III. Training Recognition Model
We build a CNN based on semantic descriptor and train our CNN model for object detection and place recognition. We pass feature vectors instead of the whole image to train the model and make our model more efficient with minimum memory/ storage requirement
2. Testing Stage:
In this stage, we also perform semantic analysis. After that, we run our semantic descriptor-based CNN trained model in real world using the visual input data that is directly acquired from the visual sensors (camera) and knowledge database. Finally, we retrieve this data to build semantic map based on object detection and place recognition for robust robot navigation
Our real-time autonomous robot perception and navigation framework overcomes the major challenges and processes the visual data for providing the robot, human-like navigation and understanding about the environment around it.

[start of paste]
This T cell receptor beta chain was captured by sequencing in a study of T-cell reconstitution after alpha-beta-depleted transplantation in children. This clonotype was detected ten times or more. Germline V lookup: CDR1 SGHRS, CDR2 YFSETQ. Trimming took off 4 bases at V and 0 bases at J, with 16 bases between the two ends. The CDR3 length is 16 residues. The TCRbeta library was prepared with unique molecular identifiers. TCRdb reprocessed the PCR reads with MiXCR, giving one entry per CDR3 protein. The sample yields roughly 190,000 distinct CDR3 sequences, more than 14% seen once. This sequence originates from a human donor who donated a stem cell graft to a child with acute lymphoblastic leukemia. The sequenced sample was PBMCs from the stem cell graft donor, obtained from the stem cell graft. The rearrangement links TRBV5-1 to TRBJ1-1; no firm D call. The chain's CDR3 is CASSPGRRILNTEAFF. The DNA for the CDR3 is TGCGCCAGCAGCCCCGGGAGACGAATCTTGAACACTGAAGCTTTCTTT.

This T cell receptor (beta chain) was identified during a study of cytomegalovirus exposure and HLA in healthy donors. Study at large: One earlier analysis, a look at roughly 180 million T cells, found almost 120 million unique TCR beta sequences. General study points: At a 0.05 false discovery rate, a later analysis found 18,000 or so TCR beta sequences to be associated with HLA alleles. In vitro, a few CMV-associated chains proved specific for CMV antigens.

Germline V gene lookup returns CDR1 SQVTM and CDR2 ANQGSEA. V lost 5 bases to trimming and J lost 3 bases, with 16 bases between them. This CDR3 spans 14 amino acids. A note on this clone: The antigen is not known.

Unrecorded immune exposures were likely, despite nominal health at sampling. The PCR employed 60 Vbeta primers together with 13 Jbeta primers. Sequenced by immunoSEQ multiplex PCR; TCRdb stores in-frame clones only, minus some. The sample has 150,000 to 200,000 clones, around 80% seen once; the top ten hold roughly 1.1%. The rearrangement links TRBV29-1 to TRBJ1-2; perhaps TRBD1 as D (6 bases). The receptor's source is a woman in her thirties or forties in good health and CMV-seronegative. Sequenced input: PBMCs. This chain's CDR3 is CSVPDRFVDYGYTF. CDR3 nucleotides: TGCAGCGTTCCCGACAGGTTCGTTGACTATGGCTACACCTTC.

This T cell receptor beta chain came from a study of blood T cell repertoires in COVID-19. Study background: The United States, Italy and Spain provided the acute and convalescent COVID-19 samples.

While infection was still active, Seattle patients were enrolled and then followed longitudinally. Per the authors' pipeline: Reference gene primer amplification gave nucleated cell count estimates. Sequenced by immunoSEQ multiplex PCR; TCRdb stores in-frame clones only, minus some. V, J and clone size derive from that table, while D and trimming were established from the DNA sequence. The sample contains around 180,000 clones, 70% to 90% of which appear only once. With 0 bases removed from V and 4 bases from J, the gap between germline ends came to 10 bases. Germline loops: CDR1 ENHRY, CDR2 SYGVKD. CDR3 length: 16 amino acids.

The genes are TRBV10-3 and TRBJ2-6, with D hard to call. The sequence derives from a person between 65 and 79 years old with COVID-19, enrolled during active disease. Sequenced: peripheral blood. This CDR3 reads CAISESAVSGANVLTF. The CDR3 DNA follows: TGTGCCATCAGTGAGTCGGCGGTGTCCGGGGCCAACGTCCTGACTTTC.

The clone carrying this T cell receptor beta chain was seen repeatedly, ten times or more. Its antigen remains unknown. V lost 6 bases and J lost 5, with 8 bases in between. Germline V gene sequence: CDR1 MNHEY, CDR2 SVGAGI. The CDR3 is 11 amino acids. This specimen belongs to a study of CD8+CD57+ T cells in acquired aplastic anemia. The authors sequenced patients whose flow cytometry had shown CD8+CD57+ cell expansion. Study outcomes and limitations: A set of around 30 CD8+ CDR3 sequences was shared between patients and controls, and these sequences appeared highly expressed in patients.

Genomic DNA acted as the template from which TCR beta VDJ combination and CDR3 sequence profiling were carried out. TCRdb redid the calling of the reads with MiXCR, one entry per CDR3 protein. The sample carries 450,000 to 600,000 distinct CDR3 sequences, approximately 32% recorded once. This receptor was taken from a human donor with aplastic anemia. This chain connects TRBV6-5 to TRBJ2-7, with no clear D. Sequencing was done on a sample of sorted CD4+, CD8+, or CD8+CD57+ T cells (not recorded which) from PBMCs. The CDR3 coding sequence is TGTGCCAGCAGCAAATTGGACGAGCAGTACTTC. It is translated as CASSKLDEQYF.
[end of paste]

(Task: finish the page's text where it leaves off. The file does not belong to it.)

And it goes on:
Simulator for Semantic Navigation
To demonstrate the usability of our proposed framework, we designed a simulation environment of a convention center, which we believe to be a good example of a highly dynamic environment that requires long-term autonomy. By using the Gazebo simulator together with ROS (Robot Operating System), we were able to model an environment that contains several static objects/people, moving actors and a four-wheeled robot. The simulated robot contains both an RGB-D camera (3D sensor) and a laser range finder (2D sensor) and can be easily controlled using ROS. The environment information is stored in the on-demand database following our proposed structure, in order to prove the feasibility of our framework.
S. H. Joo, S. Manzoor, Y. G. Rocha, H. U. Lee and T. Y. Kuc. A Realtime Autonomous Robot Navigation Framework for Human like High-level Interaction and Task Planning in Global Dynamic Environment. In IEEE 18th International Conference on Electronics, Information, and Communication (ICEIC), 2019.